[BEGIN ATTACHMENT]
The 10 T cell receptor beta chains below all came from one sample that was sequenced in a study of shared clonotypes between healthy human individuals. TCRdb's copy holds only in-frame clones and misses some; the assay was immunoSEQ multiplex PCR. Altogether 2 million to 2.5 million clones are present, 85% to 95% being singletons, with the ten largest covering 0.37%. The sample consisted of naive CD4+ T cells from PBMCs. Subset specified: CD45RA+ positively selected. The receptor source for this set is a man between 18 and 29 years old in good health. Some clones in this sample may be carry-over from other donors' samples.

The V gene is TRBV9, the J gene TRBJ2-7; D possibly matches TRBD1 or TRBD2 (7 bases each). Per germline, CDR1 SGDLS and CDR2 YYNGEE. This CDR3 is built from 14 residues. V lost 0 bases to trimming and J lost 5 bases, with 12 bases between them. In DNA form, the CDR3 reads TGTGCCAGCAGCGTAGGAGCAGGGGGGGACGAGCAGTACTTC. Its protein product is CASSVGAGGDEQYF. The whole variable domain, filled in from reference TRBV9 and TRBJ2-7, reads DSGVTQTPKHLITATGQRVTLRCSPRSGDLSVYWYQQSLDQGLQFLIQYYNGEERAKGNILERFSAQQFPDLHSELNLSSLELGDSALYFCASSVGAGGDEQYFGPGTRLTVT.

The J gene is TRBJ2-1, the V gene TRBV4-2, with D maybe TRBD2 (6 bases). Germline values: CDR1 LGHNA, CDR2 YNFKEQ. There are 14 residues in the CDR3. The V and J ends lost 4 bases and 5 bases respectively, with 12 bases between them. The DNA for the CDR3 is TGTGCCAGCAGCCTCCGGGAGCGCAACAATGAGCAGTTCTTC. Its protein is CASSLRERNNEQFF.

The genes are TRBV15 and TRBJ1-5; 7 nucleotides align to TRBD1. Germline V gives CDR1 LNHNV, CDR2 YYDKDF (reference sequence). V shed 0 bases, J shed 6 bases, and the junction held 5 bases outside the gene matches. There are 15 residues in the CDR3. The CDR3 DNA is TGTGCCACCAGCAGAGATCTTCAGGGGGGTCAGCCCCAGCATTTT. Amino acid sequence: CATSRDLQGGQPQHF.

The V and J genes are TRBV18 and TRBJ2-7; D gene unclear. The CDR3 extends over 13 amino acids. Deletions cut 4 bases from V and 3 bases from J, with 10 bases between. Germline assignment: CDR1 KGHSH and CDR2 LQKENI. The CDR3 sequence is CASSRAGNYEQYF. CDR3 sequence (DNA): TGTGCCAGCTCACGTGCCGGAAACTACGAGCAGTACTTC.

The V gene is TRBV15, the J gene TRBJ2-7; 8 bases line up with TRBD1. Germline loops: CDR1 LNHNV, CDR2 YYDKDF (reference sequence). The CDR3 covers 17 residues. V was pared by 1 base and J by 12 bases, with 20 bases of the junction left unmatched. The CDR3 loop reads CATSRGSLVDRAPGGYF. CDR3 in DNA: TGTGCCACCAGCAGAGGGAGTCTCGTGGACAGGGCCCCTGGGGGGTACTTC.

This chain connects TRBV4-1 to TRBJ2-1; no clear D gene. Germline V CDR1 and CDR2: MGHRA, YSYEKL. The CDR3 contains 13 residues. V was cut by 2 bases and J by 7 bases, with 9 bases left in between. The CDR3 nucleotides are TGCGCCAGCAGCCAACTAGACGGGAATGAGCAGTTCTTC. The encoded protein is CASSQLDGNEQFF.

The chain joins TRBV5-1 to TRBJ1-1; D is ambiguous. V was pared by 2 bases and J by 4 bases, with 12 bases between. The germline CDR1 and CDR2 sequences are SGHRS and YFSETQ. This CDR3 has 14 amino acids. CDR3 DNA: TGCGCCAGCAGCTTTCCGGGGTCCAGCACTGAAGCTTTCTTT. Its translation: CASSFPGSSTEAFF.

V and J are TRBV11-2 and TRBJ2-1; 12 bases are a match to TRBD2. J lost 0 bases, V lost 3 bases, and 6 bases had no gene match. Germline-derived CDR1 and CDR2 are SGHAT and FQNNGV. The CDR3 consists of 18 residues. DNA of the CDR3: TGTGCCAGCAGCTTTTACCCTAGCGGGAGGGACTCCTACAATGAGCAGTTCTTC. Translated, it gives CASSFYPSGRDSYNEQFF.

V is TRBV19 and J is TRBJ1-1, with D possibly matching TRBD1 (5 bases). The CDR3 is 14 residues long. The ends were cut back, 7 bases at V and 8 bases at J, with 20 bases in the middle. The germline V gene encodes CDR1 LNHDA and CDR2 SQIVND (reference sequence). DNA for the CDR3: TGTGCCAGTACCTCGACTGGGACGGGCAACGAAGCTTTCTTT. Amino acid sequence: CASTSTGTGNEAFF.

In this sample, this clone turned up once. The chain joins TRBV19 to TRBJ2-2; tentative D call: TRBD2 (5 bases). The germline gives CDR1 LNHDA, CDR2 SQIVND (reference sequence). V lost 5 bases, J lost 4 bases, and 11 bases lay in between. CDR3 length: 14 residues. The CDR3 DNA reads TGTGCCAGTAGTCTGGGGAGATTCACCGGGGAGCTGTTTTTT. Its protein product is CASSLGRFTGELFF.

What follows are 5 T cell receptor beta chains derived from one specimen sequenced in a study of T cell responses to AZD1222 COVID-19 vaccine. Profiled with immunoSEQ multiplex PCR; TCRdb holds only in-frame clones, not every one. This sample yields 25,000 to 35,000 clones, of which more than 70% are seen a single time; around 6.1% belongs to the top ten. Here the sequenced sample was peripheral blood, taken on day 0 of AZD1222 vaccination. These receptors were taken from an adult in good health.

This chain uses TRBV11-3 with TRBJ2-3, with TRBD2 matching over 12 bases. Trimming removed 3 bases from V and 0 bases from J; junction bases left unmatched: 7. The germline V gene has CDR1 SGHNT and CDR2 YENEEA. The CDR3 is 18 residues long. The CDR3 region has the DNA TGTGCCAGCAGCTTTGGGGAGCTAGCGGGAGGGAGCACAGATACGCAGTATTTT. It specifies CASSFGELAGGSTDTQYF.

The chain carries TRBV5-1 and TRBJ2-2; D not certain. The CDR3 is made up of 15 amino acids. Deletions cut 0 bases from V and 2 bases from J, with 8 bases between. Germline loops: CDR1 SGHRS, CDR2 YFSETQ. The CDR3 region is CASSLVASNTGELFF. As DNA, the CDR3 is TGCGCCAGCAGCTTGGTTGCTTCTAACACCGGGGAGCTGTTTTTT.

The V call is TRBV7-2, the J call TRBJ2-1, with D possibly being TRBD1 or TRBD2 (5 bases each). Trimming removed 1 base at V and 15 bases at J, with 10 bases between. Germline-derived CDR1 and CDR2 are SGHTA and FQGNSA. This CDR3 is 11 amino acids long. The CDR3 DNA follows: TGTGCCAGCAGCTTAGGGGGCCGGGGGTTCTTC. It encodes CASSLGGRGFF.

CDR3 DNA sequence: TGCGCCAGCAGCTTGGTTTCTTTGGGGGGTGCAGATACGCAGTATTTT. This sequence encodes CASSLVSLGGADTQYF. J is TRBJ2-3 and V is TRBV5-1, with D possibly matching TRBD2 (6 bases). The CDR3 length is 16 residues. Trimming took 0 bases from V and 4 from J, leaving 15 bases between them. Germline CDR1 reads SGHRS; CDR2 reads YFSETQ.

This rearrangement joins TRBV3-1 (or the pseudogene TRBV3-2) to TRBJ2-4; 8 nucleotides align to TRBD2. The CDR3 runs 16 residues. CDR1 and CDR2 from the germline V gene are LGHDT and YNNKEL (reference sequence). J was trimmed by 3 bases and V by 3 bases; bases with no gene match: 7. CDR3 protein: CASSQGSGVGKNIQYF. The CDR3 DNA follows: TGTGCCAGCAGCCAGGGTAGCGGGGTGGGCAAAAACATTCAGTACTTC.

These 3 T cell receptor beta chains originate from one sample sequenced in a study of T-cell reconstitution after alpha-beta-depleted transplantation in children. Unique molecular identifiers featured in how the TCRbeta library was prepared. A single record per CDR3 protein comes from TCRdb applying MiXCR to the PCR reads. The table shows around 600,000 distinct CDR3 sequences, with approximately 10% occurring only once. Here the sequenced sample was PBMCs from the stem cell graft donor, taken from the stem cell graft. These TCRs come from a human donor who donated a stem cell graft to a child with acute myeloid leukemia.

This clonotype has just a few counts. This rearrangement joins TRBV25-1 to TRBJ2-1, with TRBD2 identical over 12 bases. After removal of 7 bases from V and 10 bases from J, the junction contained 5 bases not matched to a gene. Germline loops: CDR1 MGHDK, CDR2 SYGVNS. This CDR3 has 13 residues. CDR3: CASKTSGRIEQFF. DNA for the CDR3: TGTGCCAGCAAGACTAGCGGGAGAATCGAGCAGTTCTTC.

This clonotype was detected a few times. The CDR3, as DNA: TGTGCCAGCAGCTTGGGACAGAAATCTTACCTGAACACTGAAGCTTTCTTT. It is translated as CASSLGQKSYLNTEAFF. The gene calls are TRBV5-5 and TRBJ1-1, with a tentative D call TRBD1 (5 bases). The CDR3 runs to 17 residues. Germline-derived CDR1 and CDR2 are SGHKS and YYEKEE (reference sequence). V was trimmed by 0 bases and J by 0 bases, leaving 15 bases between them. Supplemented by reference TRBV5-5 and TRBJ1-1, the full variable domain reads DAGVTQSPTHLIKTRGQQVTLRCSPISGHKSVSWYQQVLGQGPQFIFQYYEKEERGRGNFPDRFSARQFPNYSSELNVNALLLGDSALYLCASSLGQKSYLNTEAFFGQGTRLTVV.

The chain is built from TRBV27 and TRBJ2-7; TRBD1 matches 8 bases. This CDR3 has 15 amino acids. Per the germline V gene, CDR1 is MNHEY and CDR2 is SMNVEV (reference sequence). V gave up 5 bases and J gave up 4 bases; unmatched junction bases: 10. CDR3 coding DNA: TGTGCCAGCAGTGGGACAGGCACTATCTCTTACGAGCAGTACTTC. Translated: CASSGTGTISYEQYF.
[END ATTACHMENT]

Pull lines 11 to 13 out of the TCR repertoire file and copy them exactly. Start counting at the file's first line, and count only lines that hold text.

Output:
In this sample, this clone turned up once. The chain joins TRBV19 to TRBJ2-2; tentative D call: TRBD2 (5 bases). The germline gives CDR1 LNHDA, CDR2 SQIVND (reference sequence). V lost 5 bases, J lost 4 bases, and 11 bases lay in between. CDR3 length: 14 residues. The CDR3 DNA reads TGTGCCAGTAGTCTGGGGAGATTCACCGGGGAGCTGTTTTTT. Its protein product is CASSLGRFTGELFF.

What follows are 5 T cell receptor beta chains derived from one specimen sequenced in a study of T cell responses to AZD1222 COVID-19 vaccine. Profiled with immunoSEQ multiplex PCR; TCRdb holds only in-frame clones, not every one. This sample yields 25,000 to 35,000 clones, of which more than 70% are seen a single time; around 6.1% belongs to the top ten. Here the sequenced sample was peripheral blood, taken on day 0 of AZD1222 vaccination. These receptors were taken from an adult in good health.

This chain uses TRBV11-3 with TRBJ2-3, with TRBD2 matching over 12 bases. Trimming removed 3 bases from V and 0 bases from J; junction bases left unmatched: 7. The germline V gene has CDR1 SGHNT and CDR2 YENEEA. The CDR3 is 18 residues long. The CDR3 region has the DNA TGTGCCAGCAGCTTTGGGGAGCTAGCGGGAGGGAGCACAGATACGCAGTATTTT. It specifies CASSFGELAGGSTDTQYF.